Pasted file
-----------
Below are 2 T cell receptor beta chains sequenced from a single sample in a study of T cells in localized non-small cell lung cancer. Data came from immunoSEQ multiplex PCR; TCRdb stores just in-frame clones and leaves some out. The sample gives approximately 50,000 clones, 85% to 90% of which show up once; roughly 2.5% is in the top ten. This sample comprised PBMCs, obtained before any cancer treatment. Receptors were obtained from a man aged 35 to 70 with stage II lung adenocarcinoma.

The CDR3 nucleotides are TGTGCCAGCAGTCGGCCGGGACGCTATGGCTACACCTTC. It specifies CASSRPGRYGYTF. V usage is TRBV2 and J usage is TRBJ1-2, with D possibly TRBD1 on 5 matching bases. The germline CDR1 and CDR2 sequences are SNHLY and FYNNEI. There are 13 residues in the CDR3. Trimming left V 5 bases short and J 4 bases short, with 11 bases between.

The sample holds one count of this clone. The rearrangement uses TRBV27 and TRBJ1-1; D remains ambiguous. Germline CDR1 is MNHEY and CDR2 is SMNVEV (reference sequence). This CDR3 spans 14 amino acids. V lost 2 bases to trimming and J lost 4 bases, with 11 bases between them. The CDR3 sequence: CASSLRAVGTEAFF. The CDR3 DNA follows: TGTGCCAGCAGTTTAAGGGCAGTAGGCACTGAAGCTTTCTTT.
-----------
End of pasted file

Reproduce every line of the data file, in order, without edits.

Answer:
Below are 2 T cell receptor beta chains sequenced from a single sample in a study of T cells in localized non-small cell lung cancer. Data came from immunoSEQ multiplex PCR; TCRdb stores just in-frame clones and leaves some out. The sample gives approximately 50,000 clones, 85% to 90% of which show up once; roughly 2.5% is in the top ten. This sample comprised PBMCs, obtained before any cancer treatment. Receptors were obtained from a man aged 35 to 70 with stage II lung adenocarcinoma.

The CDR3 nucleotides are TGTGCCAGCAGTCGGCCGGGACGCTATGGCTACACCTTC. It specifies CASSRPGRYGYTF. V usage is TRBV2 and J usage is TRBJ1-2, with D possibly TRBD1 on 5 matching bases. The germline CDR1 and CDR2 sequences are SNHLY and FYNNEI. There are 13 residues in the CDR3. Trimming left V 5 bases short and J 4 bases short, with 11 bases between.

The sample holds one count of this clone. The rearrangement uses TRBV27 and TRBJ1-1; D remains ambiguous. Germline CDR1 is MNHEY and CDR2 is SMNVEV (reference sequence). This CDR3 spans 14 amino acids. V lost 2 bases to trimming and J lost 4 bases, with 11 bases between them. The CDR3 sequence: CASSLRAVGTEAFF. The CDR3 DNA follows: TGTGCCAGCAGTTTAAGGGCAGTAGGCACTGAAGCTTTCTTT.